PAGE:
Falling In Love Has An Unexpected Effect On Your Blood Pressure

If you've got butterflies in your stomach and stars in your eyes, you may be doing your blood pressure a favor. Falling in love affects our bodies in many ways. Rather than falling, however, it tends to feel more like flying. The release of neurotransmitters like dopamine and noradrenaline leaves us reeling with sensations of euphoria, energy, and passion, according to experts at the University of Wollongong Australia. New love also suppresses brain activity associated with negative emotional states. No wonder you're on cloud nine!

Falling in love can also affect our blood pressure. The National Institute on Aging explains that a systolic blood pressure below 120 and a diastolic blood pressure below 80 are considered healthy blood pressure readings for adults. However, many people across the country are affected by hypertension or high blood pressure. Defined as a systolic blood pressure reading exceeding 130 or a diastolic blood pressure above 80, untreated hypertension can increase one's risk for heart disease, stroke, kidney disease, and more. Medication and lifestyle changes are the two most important treatment methods a person should adhere to when it comes to managing high blood pressure. However, research shows that falling in love may offer some benefits, too.

Being in love reduces stress

Falling in love appears to be good for the heart — and not just in a metaphorical sense. In fact, marriage is said to cut a person's risk of heart disease-related death in half (via Luminis Health). "One theory explains this finding by citing improved function of the autonomic nervous system, which controls bodily functions like heart rate, in people who are married or in love," Dr. Baran Kilical, a cardiologist at Anne Arundel Medical Center, told Luminis Health's The Beacon. In essence, being smitten like a kitten reportedly lowers our stress levels, which can reduce blood pressure.

In a 2005 study published in Biological Psychology, researchers looked at the physiological effects of a 10-minute warm hug from a significant other on the blood pressure levels of 59 premenopausal women. All couples in the study had been living with their partner for at least half a year. The research findings showed an association between more frequent partner hugs and lower blood pressure levels (along with higher levels of oxytocin) in participants. The same research team conducted another similar study published in Psychosomatic Medicine that same year. Between 38 couples, the researchers found that greater levels of perceived emotional support from a partner was linked with lower blood pressure levels in women participants after they had experienced 10 minutes of warm contact with their partner.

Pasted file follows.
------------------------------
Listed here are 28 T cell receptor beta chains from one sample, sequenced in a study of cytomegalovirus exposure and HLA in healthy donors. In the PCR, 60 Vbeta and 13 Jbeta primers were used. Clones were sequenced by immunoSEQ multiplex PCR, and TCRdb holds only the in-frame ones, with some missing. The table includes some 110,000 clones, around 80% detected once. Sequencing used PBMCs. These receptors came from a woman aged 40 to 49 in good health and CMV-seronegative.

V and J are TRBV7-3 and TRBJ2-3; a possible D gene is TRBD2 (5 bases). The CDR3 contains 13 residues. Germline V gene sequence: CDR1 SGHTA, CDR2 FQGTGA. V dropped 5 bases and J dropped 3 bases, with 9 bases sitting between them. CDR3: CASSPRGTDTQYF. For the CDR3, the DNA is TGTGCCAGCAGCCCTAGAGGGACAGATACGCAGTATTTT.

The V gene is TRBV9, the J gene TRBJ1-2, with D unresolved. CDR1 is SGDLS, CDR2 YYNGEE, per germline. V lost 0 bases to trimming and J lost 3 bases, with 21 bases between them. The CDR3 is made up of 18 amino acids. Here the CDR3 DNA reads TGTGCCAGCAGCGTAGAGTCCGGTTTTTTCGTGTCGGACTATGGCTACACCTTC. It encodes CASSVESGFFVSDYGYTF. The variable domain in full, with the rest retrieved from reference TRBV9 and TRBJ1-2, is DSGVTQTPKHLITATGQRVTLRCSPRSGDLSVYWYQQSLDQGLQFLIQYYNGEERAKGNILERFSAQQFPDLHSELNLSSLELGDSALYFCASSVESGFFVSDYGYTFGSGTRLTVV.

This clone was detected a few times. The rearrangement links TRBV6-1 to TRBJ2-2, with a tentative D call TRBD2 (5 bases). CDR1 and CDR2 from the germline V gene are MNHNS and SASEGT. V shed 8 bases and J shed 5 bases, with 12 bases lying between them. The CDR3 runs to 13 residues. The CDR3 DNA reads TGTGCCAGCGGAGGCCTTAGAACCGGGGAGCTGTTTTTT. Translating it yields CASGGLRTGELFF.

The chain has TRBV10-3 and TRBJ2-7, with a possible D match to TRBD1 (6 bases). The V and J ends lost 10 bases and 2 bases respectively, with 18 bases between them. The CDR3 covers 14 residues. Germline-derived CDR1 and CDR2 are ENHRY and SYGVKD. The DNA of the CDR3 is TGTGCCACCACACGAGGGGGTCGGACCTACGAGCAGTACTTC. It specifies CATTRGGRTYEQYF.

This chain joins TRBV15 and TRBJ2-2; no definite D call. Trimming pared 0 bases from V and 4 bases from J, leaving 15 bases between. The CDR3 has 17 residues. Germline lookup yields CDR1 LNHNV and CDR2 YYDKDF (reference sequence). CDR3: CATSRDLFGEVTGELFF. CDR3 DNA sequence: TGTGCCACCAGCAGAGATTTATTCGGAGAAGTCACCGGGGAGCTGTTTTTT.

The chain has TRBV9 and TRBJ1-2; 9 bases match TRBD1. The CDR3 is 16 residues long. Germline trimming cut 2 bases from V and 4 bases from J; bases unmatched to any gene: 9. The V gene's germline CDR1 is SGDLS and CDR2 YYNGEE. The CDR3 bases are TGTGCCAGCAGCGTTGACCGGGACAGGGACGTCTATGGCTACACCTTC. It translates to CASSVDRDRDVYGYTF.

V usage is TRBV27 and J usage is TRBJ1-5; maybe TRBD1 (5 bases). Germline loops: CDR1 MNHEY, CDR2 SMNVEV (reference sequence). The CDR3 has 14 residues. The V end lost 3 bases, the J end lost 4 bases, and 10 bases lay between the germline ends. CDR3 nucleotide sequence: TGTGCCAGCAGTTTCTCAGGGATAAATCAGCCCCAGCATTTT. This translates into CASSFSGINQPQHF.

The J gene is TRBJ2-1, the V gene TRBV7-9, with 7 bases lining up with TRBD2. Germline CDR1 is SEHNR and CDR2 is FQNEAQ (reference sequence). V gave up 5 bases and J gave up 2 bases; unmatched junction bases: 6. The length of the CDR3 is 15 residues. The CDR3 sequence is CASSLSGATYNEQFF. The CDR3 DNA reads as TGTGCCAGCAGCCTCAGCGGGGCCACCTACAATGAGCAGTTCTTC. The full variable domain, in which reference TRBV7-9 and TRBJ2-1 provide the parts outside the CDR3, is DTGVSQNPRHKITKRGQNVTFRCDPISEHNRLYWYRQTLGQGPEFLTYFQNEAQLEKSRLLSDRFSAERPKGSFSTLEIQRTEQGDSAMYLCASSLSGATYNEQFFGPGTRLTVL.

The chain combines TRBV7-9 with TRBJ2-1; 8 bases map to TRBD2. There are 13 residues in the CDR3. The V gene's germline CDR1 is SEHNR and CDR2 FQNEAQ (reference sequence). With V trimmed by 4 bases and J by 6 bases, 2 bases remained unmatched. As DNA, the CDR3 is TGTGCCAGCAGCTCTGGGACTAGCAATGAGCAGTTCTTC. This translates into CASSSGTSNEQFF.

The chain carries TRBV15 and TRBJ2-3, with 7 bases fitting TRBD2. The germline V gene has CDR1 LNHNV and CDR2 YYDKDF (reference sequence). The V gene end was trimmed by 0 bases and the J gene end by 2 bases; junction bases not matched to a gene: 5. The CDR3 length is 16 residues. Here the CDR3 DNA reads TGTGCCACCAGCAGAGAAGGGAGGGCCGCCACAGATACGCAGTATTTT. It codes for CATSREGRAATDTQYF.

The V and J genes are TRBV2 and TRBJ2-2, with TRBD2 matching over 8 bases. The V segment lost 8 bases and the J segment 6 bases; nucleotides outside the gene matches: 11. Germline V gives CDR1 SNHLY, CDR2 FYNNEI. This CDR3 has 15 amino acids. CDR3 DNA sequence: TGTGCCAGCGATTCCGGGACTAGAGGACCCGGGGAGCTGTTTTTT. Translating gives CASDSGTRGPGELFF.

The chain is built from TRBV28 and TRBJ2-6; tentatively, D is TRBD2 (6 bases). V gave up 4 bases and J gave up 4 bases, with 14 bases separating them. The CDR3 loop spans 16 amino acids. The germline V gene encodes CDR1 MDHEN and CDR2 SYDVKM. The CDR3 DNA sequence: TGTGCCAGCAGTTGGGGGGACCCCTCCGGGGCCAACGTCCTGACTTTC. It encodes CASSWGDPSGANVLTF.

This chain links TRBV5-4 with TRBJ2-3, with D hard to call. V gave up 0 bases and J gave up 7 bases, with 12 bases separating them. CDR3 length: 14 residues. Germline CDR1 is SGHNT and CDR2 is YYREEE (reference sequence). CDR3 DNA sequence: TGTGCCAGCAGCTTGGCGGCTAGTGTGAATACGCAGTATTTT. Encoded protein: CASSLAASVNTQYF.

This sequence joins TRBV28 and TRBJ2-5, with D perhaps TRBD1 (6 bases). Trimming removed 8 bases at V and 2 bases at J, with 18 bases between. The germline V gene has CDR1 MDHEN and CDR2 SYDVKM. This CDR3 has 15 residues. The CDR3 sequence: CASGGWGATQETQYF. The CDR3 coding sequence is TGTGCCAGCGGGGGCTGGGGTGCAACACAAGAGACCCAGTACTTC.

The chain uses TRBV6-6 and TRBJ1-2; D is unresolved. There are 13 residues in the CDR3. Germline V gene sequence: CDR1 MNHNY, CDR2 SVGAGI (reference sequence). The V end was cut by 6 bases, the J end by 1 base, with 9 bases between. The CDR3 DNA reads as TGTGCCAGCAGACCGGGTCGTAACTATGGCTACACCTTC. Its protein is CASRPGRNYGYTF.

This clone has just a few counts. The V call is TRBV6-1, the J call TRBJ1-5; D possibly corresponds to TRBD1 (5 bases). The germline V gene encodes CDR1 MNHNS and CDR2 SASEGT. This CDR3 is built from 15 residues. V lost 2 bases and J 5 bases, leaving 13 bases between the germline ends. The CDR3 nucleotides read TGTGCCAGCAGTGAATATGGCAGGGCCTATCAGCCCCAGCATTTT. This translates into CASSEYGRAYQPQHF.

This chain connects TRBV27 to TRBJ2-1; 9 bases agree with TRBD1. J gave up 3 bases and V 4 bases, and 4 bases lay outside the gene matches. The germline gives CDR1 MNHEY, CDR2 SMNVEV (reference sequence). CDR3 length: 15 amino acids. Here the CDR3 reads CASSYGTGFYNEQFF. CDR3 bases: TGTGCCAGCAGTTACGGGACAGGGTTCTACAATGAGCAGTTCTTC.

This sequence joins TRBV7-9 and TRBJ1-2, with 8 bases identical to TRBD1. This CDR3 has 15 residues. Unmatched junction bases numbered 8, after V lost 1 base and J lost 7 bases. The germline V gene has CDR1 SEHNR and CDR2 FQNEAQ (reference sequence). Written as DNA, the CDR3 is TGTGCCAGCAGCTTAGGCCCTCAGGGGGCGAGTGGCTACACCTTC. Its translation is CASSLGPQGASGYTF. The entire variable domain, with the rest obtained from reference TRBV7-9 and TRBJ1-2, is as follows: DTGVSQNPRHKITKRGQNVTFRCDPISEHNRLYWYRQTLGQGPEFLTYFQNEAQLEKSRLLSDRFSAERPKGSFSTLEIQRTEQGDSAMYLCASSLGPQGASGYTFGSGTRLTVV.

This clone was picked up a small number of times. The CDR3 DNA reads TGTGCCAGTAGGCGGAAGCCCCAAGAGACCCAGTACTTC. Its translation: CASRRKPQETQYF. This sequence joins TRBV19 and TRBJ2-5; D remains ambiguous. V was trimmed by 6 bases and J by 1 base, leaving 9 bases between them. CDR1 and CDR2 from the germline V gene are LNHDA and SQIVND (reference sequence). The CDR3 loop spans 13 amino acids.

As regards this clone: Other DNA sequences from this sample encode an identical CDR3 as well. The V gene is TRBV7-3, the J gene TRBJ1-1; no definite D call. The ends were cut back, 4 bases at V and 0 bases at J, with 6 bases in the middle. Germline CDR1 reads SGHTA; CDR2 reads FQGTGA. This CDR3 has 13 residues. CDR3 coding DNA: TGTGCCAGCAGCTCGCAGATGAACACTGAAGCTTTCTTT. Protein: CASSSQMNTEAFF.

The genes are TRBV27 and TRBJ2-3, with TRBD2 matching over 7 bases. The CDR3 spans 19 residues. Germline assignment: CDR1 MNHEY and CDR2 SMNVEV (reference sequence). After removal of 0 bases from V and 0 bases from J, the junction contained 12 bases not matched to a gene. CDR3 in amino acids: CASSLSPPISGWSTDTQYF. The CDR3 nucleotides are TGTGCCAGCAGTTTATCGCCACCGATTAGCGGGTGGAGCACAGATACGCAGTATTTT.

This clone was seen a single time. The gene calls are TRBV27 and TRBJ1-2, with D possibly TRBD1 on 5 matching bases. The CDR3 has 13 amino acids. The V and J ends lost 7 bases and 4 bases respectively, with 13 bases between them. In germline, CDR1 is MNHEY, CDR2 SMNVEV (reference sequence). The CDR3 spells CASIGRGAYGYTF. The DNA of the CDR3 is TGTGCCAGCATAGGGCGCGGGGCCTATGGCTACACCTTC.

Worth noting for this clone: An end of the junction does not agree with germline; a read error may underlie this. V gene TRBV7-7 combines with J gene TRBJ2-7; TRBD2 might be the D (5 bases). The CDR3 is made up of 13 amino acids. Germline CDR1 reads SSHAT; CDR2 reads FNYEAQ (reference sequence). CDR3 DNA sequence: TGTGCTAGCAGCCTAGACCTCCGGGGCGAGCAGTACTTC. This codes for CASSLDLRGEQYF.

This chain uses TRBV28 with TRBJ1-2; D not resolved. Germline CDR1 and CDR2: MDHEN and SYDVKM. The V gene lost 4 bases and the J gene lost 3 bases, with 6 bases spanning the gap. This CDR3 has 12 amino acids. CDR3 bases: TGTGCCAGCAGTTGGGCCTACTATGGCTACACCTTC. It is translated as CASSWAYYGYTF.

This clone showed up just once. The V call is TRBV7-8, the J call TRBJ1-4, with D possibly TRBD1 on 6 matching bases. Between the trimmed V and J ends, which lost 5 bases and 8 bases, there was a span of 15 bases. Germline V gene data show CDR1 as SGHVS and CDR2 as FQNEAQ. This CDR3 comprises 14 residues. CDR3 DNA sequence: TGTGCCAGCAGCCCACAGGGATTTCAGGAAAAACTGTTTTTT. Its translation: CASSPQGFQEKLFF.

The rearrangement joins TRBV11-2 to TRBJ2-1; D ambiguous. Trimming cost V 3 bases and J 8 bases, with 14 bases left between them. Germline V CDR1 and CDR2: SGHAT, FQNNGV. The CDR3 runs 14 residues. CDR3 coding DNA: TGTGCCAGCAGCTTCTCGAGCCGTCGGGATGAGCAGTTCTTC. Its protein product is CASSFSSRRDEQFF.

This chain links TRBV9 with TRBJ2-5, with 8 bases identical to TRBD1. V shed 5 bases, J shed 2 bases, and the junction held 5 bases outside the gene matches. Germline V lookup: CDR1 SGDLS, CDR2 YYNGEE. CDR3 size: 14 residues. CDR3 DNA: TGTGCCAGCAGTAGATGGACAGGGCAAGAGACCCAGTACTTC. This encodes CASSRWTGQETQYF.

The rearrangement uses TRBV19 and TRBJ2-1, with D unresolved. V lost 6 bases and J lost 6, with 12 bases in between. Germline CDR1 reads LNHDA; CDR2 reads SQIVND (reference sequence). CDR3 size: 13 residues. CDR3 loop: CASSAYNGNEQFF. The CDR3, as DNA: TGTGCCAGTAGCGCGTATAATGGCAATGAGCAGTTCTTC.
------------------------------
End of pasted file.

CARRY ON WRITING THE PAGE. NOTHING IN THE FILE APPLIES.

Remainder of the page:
The effect of relationship satisfaction on blood pressure

How content you are in your relationship may also have an effect on your blood pressure as well as your connections with those around you. Researchers from a 2019 study published in Annals of Behavioral Medicine monitored the blood pressure of nearly 600 participants in romantic relationships and asked them how satisfied they were in their partnerships. Those who reported high levels of partnership satisfaction had significantly lower blood pressure readings when interacting socially with their significant other in comparison to having no exchange whatsoever. These effects seemed to go beyond just partner exchanges. The researchers also saw that greater relationship satisfaction had a minor positive impact on blood pressure when participants directly interacted with friends, too.

At the end of the day, taking any prescribed medications and implementing healthy habits are the best ways to keep blood pressure levels in check. This includes getting routine exercise, eating a healthy diet, keeping stress levels low, prioritizing sleep, and more. As we've learned, however, creating a Tinder account might not hurt either. Happy swiping!